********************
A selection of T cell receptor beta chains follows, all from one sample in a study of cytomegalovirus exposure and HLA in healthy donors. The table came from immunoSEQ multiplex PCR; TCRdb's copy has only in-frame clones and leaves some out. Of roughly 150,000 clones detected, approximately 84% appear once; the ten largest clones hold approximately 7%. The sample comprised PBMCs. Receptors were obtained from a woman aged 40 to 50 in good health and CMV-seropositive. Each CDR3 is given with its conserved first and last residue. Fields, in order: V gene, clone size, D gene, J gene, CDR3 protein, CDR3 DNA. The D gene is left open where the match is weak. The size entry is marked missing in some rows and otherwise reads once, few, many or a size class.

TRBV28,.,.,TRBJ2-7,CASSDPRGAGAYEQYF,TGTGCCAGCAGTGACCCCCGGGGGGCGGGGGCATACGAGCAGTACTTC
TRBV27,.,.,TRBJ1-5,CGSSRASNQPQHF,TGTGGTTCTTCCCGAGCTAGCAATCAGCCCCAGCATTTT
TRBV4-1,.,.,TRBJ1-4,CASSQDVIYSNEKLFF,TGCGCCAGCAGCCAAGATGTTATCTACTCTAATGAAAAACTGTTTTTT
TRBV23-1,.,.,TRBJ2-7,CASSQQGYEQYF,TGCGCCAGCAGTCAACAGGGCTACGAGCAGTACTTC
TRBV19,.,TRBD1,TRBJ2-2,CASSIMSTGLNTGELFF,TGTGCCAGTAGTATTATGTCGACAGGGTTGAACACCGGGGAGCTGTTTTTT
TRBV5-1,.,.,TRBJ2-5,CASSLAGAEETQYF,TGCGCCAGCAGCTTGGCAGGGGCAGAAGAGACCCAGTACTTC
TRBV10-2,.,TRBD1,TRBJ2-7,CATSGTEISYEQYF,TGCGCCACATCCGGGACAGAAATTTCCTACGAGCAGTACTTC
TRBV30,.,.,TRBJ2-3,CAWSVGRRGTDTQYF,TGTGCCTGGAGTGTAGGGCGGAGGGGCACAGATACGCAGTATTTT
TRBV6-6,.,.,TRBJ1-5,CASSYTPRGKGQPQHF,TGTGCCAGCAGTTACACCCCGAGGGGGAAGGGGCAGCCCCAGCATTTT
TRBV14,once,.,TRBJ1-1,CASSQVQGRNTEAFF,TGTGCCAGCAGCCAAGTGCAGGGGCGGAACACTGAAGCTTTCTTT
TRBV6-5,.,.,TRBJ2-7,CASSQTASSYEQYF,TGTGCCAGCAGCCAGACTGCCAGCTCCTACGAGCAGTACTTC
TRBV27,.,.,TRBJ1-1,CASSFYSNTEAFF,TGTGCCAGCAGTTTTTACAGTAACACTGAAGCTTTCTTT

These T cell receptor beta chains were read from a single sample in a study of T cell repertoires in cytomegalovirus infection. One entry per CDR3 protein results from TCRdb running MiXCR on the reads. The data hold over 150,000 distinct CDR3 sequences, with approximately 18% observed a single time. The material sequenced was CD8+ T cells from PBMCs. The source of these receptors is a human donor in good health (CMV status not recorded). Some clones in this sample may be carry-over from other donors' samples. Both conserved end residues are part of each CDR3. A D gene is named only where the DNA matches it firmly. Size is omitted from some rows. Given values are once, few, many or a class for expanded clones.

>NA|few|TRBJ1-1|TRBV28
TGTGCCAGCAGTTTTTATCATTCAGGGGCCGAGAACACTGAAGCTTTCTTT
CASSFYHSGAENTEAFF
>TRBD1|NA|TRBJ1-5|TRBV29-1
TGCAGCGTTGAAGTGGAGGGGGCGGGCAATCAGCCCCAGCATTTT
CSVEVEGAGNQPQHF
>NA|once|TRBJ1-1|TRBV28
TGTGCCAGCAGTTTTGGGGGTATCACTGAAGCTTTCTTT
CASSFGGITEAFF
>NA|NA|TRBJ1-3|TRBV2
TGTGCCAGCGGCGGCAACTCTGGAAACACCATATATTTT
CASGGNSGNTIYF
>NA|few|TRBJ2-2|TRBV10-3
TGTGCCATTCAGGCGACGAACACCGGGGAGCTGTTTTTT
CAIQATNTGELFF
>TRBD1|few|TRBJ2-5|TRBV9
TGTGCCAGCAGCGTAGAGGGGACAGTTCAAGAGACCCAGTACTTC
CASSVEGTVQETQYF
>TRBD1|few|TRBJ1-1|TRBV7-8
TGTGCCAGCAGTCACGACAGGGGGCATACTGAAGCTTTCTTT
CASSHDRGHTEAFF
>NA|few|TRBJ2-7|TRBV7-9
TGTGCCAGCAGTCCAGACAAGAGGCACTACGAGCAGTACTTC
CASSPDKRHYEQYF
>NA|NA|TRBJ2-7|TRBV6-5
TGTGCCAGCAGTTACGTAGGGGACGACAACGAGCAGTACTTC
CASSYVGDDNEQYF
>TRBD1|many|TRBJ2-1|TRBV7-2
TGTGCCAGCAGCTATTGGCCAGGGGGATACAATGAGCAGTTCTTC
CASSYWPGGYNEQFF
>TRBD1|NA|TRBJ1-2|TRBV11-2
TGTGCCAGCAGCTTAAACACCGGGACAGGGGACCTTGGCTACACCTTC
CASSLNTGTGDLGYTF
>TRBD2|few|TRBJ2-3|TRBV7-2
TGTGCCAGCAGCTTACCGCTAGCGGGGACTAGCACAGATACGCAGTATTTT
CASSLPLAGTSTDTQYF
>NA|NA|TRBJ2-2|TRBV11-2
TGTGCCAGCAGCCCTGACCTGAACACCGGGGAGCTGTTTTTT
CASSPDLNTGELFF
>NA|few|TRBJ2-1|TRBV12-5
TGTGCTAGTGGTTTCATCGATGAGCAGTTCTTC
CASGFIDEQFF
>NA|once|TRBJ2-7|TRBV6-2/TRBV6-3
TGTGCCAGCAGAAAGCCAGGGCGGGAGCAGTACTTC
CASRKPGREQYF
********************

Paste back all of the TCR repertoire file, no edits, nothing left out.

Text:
A selection of T cell receptor beta chains follows, all from one sample in a study of cytomegalovirus exposure and HLA in healthy donors. The table came from immunoSEQ multiplex PCR; TCRdb's copy has only in-frame clones and leaves some out. Of roughly 150,000 clones detected, approximately 84% appear once; the ten largest clones hold approximately 7%. The sample comprised PBMCs. Receptors were obtained from a woman aged 40 to 50 in good health and CMV-seropositive. Each CDR3 is given with its conserved first and last residue. Fields, in order: V gene, clone size, D gene, J gene, CDR3 protein, CDR3 DNA. The D gene is left open where the match is weak. The size entry is marked missing in some rows and otherwise reads once, few, many or a size class.

TRBV28,.,.,TRBJ2-7,CASSDPRGAGAYEQYF,TGTGCCAGCAGTGACCCCCGGGGGGCGGGGGCATACGAGCAGTACTTC
TRBV27,.,.,TRBJ1-5,CGSSRASNQPQHF,TGTGGTTCTTCCCGAGCTAGCAATCAGCCCCAGCATTTT
TRBV4-1,.,.,TRBJ1-4,CASSQDVIYSNEKLFF,TGCGCCAGCAGCCAAGATGTTATCTACTCTAATGAAAAACTGTTTTTT
TRBV23-1,.,.,TRBJ2-7,CASSQQGYEQYF,TGCGCCAGCAGTCAACAGGGCTACGAGCAGTACTTC
TRBV19,.,TRBD1,TRBJ2-2,CASSIMSTGLNTGELFF,TGTGCCAGTAGTATTATGTCGACAGGGTTGAACACCGGGGAGCTGTTTTTT
TRBV5-1,.,.,TRBJ2-5,CASSLAGAEETQYF,TGCGCCAGCAGCTTGGCAGGGGCAGAAGAGACCCAGTACTTC
TRBV10-2,.,TRBD1,TRBJ2-7,CATSGTEISYEQYF,TGCGCCACATCCGGGACAGAAATTTCCTACGAGCAGTACTTC
TRBV30,.,.,TRBJ2-3,CAWSVGRRGTDTQYF,TGTGCCTGGAGTGTAGGGCGGAGGGGCACAGATACGCAGTATTTT
TRBV6-6,.,.,TRBJ1-5,CASSYTPRGKGQPQHF,TGTGCCAGCAGTTACACCCCGAGGGGGAAGGGGCAGCCCCAGCATTTT
TRBV14,once,.,TRBJ1-1,CASSQVQGRNTEAFF,TGTGCCAGCAGCCAAGTGCAGGGGCGGAACACTGAAGCTTTCTTT
TRBV6-5,.,.,TRBJ2-7,CASSQTASSYEQYF,TGTGCCAGCAGCCAGACTGCCAGCTCCTACGAGCAGTACTTC
TRBV27,.,.,TRBJ1-1,CASSFYSNTEAFF,TGTGCCAGCAGTTTTTACAGTAACACTGAAGCTTTCTTT

These T cell receptor beta chains were read from a single sample in a study of T cell repertoires in cytomegalovirus infection. One entry per CDR3 protein results from TCRdb running MiXCR on the reads. The data hold over 150,000 distinct CDR3 sequences, with approximately 18% observed a single time. The material sequenced was CD8+ T cells from PBMCs. The source of these receptors is a human donor in good health (CMV status not recorded). Some clones in this sample may be carry-over from other donors' samples. Both conserved end residues are part of each CDR3. A D gene is named only where the DNA matches it firmly. Size is omitted from some rows. Given values are once, few, many or a class for expanded clones.

>NA|few|TRBJ1-1|TRBV28
TGTGCCAGCAGTTTTTATCATTCAGGGGCCGAGAACACTGAAGCTTTCTTT
CASSFYHSGAENTEAFF
>TRBD1|NA|TRBJ1-5|TRBV29-1
TGCAGCGTTGAAGTGGAGGGGGCGGGCAATCAGCCCCAGCATTTT
CSVEVEGAGNQPQHF
>NA|once|TRBJ1-1|TRBV28
TGTGCCAGCAGTTTTGGGGGTATCACTGAAGCTTTCTTT
CASSFGGITEAFF
>NA|NA|TRBJ1-3|TRBV2
TGTGCCAGCGGCGGCAACTCTGGAAACACCATATATTTT
CASGGNSGNTIYF
>NA|few|TRBJ2-2|TRBV10-3
TGTGCCATTCAGGCGACGAACACCGGGGAGCTGTTTTTT
CAIQATNTGELFF
>TRBD1|few|TRBJ2-5|TRBV9
TGTGCCAGCAGCGTAGAGGGGACAGTTCAAGAGACCCAGTACTTC
CASSVEGTVQETQYF
>TRBD1|few|TRBJ1-1|TRBV7-8
TGTGCCAGCAGTCACGACAGGGGGCATACTGAAGCTTTCTTT
CASSHDRGHTEAFF
>NA|few|TRBJ2-7|TRBV7-9
TGTGCCAGCAGTCCAGACAAGAGGCACTACGAGCAGTACTTC
CASSPDKRHYEQYF
>NA|NA|TRBJ2-7|TRBV6-5
TGTGCCAGCAGTTACGTAGGGGACGACAACGAGCAGTACTTC
CASSYVGDDNEQYF
>TRBD1|many|TRBJ2-1|TRBV7-2
TGTGCCAGCAGCTATTGGCCAGGGGGATACAATGAGCAGTTCTTC
CASSYWPGGYNEQFF
>TRBD1|NA|TRBJ1-2|TRBV11-2
TGTGCCAGCAGCTTAAACACCGGGACAGGGGACCTTGGCTACACCTTC
CASSLNTGTGDLGYTF
>TRBD2|few|TRBJ2-3|TRBV7-2
TGTGCCAGCAGCTTACCGCTAGCGGGGACTAGCACAGATACGCAGTATTTT
CASSLPLAGTSTDTQYF
>NA|NA|TRBJ2-2|TRBV11-2
TGTGCCAGCAGCCCTGACCTGAACACCGGGGAGCTGTTTTTT
CASSPDLNTGELFF
>NA|few|TRBJ2-1|TRBV12-5
TGTGCTAGTGGTTTCATCGATGAGCAGTTCTTC
CASGFIDEQFF
>NA|once|TRBJ2-7|TRBV6-2/TRBV6-3
TGTGCCAGCAGAAAGCCAGGGCGGGAGCAGTACTTC
CASRKPGREQYF